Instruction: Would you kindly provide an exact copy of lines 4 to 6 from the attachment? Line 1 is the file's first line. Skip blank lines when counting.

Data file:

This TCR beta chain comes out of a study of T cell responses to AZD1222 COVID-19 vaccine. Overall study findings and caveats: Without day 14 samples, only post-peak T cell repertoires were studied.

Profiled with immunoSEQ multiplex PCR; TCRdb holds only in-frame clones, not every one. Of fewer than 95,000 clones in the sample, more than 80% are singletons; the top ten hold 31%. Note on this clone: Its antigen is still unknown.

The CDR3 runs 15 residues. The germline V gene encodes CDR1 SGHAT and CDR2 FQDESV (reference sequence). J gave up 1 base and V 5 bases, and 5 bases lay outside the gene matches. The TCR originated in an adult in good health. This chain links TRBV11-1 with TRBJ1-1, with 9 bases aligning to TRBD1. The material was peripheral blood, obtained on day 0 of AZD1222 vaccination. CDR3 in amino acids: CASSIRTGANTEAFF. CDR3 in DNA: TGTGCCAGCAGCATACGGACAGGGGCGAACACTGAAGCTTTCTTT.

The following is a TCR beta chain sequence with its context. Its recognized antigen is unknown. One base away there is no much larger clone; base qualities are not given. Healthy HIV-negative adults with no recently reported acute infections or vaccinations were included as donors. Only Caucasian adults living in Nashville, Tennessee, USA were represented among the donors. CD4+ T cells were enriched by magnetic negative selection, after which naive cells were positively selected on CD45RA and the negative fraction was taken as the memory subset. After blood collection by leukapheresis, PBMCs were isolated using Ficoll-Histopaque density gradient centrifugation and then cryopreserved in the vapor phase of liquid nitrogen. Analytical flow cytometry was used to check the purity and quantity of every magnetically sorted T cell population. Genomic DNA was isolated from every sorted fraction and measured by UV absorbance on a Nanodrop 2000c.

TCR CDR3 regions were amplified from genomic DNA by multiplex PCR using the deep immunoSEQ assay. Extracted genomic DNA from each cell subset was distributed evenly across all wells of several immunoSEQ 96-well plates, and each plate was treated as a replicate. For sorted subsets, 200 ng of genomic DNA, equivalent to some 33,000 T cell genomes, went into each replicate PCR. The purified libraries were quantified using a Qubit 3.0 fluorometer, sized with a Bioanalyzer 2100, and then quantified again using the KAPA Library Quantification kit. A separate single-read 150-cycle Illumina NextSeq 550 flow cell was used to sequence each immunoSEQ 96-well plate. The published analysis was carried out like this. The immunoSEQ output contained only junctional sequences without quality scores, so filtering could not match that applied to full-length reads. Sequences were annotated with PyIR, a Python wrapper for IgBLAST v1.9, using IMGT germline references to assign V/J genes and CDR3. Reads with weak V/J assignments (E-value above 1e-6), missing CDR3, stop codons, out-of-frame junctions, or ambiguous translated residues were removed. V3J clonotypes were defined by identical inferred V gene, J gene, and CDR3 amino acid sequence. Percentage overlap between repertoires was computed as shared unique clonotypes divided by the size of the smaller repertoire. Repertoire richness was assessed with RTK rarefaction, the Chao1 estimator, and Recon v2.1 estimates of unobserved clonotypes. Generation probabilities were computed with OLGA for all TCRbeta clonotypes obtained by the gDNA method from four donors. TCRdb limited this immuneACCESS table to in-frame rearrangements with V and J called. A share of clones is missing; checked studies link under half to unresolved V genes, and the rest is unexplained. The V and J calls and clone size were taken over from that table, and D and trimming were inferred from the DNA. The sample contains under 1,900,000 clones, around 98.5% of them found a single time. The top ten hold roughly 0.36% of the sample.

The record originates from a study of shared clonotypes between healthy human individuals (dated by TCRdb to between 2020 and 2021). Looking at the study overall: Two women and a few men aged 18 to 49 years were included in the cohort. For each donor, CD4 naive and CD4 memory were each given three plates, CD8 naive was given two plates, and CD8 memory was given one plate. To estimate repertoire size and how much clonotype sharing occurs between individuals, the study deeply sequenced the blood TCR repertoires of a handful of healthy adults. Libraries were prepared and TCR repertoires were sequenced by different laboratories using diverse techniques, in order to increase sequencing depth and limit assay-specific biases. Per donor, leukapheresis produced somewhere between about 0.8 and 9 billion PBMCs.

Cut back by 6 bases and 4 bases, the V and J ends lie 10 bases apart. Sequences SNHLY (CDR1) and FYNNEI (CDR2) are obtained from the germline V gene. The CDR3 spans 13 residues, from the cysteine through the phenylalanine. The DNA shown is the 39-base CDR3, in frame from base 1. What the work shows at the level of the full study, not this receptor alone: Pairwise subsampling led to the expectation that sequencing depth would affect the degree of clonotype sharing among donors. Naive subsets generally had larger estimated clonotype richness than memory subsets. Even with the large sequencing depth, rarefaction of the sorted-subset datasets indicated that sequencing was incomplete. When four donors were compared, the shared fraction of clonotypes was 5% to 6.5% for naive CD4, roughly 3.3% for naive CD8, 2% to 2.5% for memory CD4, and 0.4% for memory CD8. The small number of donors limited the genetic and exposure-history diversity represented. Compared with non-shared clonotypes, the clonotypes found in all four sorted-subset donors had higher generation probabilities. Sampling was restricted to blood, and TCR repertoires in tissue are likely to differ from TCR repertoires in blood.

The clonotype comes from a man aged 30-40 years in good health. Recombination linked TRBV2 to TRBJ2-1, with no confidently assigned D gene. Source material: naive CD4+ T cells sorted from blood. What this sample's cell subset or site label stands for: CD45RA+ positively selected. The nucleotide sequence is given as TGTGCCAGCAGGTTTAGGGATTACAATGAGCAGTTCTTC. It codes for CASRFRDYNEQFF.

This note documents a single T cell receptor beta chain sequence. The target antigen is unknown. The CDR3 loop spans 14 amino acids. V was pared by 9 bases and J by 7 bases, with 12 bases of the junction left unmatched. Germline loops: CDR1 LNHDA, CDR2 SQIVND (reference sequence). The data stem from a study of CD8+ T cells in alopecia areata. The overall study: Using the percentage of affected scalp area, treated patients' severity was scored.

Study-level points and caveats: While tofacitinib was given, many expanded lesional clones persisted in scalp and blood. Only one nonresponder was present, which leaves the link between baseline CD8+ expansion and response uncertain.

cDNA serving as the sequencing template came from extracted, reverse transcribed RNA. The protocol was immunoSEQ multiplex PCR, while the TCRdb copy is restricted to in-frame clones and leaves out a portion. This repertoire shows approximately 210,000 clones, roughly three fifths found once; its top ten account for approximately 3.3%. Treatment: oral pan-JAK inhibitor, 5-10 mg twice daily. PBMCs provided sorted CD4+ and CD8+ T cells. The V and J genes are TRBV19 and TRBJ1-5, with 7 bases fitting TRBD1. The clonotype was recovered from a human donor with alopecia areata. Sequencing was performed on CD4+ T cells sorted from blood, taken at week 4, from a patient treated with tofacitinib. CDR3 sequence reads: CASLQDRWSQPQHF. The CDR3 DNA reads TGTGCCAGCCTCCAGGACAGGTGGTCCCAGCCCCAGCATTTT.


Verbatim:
The following is a TCR beta chain sequence with its context. Its recognized antigen is unknown. One base away there is no much larger clone; base qualities are not given. Healthy HIV-negative adults with no recently reported acute infections or vaccinations were included as donors. Only Caucasian adults living in Nashville, Tennessee, USA were represented among the donors. CD4+ T cells were enriched by magnetic negative selection, after which naive cells were positively selected on CD45RA and the negative fraction was taken as the memory subset. After blood collection by leukapheresis, PBMCs were isolated using Ficoll-Histopaque density gradient centrifugation and then cryopreserved in the vapor phase of liquid nitrogen. Analytical flow cytometry was used to check the purity and quantity of every magnetically sorted T cell population. Genomic DNA was isolated from every sorted fraction and measured by UV absorbance on a Nanodrop 2000c.

TCR CDR3 regions were amplified from genomic DNA by multiplex PCR using the deep immunoSEQ assay. Extracted genomic DNA from each cell subset was distributed evenly across all wells of several immunoSEQ 96-well plates, and each plate was treated as a replicate. For sorted subsets, 200 ng of genomic DNA, equivalent to some 33,000 T cell genomes, went into each replicate PCR. The purified libraries were quantified using a Qubit 3.0 fluorometer, sized with a Bioanalyzer 2100, and then quantified again using the KAPA Library Quantification kit. A separate single-read 150-cycle Illumina NextSeq 550 flow cell was used to sequence each immunoSEQ 96-well plate. The published analysis was carried out like this. The immunoSEQ output contained only junctional sequences without quality scores, so filtering could not match that applied to full-length reads. Sequences were annotated with PyIR, a Python wrapper for IgBLAST v1.9, using IMGT germline references to assign V/J genes and CDR3. Reads with weak V/J assignments (E-value above 1e-6), missing CDR3, stop codons, out-of-frame junctions, or ambiguous translated residues were removed. V3J clonotypes were defined by identical inferred V gene, J gene, and CDR3 amino acid sequence. Percentage overlap between repertoires was computed as shared unique clonotypes divided by the size of the smaller repertoire. Repertoire richness was assessed with RTK rarefaction, the Chao1 estimator, and Recon v2.1 estimates of unobserved clonotypes. Generation probabilities were computed with OLGA for all TCRbeta clonotypes obtained by the gDNA method from four donors. TCRdb limited this immuneACCESS table to in-frame rearrangements with V and J called. A share of clones is missing; checked studies link under half to unresolved V genes, and the rest is unexplained. The V and J calls and clone size were taken over from that table, and D and trimming were inferred from the DNA. The sample contains under 1,900,000 clones, around 98.5% of them found a single time. The top ten hold roughly 0.36% of the sample.

The record originates from a study of shared clonotypes between healthy human individuals (dated by TCRdb to between 2020 and 2021). Looking at the study overall: Two women and a few men aged 18 to 49 years were included in the cohort. For each donor, CD4 naive and CD4 memory were each given three plates, CD8 naive was given two plates, and CD8 memory was given one plate. To estimate repertoire size and how much clonotype sharing occurs between individuals, the study deeply sequenced the blood TCR repertoires of a handful of healthy adults. Libraries were prepared and TCR repertoires were sequenced by different laboratories using diverse techniques, in order to increase sequencing depth and limit assay-specific biases. Per donor, leukapheresis produced somewhere between about 0.8 and 9 billion PBMCs.